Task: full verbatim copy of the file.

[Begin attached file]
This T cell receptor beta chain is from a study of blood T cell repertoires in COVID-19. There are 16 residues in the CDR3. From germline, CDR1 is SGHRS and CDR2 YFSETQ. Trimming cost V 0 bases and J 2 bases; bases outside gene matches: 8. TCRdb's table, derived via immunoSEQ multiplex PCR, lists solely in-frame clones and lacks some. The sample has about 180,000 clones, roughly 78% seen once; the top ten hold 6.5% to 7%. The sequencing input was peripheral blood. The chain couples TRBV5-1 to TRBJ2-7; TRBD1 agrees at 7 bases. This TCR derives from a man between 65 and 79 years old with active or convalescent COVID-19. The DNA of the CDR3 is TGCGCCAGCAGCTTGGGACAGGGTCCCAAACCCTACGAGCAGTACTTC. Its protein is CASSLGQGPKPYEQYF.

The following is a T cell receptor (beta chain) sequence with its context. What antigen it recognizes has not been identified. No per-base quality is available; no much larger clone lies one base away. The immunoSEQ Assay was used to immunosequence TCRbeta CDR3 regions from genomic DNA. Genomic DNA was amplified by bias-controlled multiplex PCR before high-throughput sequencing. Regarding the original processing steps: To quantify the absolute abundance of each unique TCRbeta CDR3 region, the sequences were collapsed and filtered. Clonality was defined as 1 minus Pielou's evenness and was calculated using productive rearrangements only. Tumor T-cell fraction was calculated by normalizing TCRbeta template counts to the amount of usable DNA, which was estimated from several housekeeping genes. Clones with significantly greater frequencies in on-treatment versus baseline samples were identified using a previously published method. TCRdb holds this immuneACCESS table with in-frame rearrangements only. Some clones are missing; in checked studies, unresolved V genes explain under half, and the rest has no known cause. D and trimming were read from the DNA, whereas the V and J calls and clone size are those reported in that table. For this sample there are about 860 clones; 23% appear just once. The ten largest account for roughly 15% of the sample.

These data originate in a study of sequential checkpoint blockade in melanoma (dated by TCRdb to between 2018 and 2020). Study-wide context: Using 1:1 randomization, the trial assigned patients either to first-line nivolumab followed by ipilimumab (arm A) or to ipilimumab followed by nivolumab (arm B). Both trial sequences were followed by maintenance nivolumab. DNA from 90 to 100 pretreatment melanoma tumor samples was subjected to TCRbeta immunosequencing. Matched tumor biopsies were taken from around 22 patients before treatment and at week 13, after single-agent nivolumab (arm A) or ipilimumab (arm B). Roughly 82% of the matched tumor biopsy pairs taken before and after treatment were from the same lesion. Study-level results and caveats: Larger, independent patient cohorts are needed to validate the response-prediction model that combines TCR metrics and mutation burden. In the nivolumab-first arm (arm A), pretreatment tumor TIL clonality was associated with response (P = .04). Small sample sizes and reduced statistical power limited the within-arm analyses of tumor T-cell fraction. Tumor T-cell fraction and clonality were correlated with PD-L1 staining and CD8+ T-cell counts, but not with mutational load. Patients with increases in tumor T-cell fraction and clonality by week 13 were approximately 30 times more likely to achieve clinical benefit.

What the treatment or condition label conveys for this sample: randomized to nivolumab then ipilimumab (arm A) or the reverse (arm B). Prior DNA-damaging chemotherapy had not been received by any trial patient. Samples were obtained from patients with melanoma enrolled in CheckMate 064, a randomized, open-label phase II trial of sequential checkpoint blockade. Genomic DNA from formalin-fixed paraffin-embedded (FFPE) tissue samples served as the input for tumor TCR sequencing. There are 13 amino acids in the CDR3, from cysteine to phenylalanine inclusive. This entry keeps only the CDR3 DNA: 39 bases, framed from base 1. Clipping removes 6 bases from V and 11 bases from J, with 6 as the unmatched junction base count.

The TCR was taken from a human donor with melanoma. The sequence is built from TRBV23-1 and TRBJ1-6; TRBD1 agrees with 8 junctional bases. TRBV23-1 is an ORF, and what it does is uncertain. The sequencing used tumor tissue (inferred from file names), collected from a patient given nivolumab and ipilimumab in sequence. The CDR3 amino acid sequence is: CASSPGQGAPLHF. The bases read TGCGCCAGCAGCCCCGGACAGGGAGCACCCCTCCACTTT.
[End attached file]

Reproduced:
This T cell receptor beta chain is from a study of blood T cell repertoires in COVID-19. There are 16 residues in the CDR3. From germline, CDR1 is SGHRS and CDR2 YFSETQ. Trimming cost V 0 bases and J 2 bases; bases outside gene matches: 8. TCRdb's table, derived via immunoSEQ multiplex PCR, lists solely in-frame clones and lacks some. The sample has about 180,000 clones, roughly 78% seen once; the top ten hold 6.5% to 7%. The sequencing input was peripheral blood. The chain couples TRBV5-1 to TRBJ2-7; TRBD1 agrees at 7 bases. This TCR derives from a man between 65 and 79 years old with active or convalescent COVID-19. The DNA of the CDR3 is TGCGCCAGCAGCTTGGGACAGGGTCCCAAACCCTACGAGCAGTACTTC. Its protein is CASSLGQGPKPYEQYF.

The following is a T cell receptor (beta chain) sequence with its context. What antigen it recognizes has not been identified. No per-base quality is available; no much larger clone lies one base away. The immunoSEQ Assay was used to immunosequence TCRbeta CDR3 regions from genomic DNA. Genomic DNA was amplified by bias-controlled multiplex PCR before high-throughput sequencing. Regarding the original processing steps: To quantify the absolute abundance of each unique TCRbeta CDR3 region, the sequences were collapsed and filtered. Clonality was defined as 1 minus Pielou's evenness and was calculated using productive rearrangements only. Tumor T-cell fraction was calculated by normalizing TCRbeta template counts to the amount of usable DNA, which was estimated from several housekeeping genes. Clones with significantly greater frequencies in on-treatment versus baseline samples were identified using a previously published method. TCRdb holds this immuneACCESS table with in-frame rearrangements only. Some clones are missing; in checked studies, unresolved V genes explain under half, and the rest has no known cause. D and trimming were read from the DNA, whereas the V and J calls and clone size are those reported in that table. For this sample there are about 860 clones; 23% appear just once. The ten largest account for roughly 15% of the sample.

These data originate in a study of sequential checkpoint blockade in melanoma (dated by TCRdb to between 2018 and 2020). Study-wide context: Using 1:1 randomization, the trial assigned patients either to first-line nivolumab followed by ipilimumab (arm A) or to ipilimumab followed by nivolumab (arm B). Both trial sequences were followed by maintenance nivolumab. DNA from 90 to 100 pretreatment melanoma tumor samples was subjected to TCRbeta immunosequencing. Matched tumor biopsies were taken from around 22 patients before treatment and at week 13, after single-agent nivolumab (arm A) or ipilimumab (arm B). Roughly 82% of the matched tumor biopsy pairs taken before and after treatment were from the same lesion. Study-level results and caveats: Larger, independent patient cohorts are needed to validate the response-prediction model that combines TCR metrics and mutation burden. In the nivolumab-first arm (arm A), pretreatment tumor TIL clonality was associated with response (P = .04). Small sample sizes and reduced statistical power limited the within-arm analyses of tumor T-cell fraction. Tumor T-cell fraction and clonality were correlated with PD-L1 staining and CD8+ T-cell counts, but not with mutational load. Patients with increases in tumor T-cell fraction and clonality by week 13 were approximately 30 times more likely to achieve clinical benefit.

What the treatment or condition label conveys for this sample: randomized to nivolumab then ipilimumab (arm A) or the reverse (arm B). Prior DNA-damaging chemotherapy had not been received by any trial patient. Samples were obtained from patients with melanoma enrolled in CheckMate 064, a randomized, open-label phase II trial of sequential checkpoint blockade. Genomic DNA from formalin-fixed paraffin-embedded (FFPE) tissue samples served as the input for tumor TCR sequencing. There are 13 amino acids in the CDR3, from cysteine to phenylalanine inclusive. This entry keeps only the CDR3 DNA: 39 bases, framed from base 1. Clipping removes 6 bases from V and 11 bases from J, with 6 as the unmatched junction base count.

The TCR was taken from a human donor with melanoma. The sequence is built from TRBV23-1 and TRBJ1-6; TRBD1 agrees with 8 junctional bases. TRBV23-1 is an ORF, and what it does is uncertain. The sequencing used tumor tissue (inferred from file names), collected from a patient given nivolumab and ipilimumab in sequence. The CDR3 amino acid sequence is: CASSPGQGAPLHF. The bases read TGCGCCAGCAGCCCCGGACAGGGAGCACCCCTCCACTTT.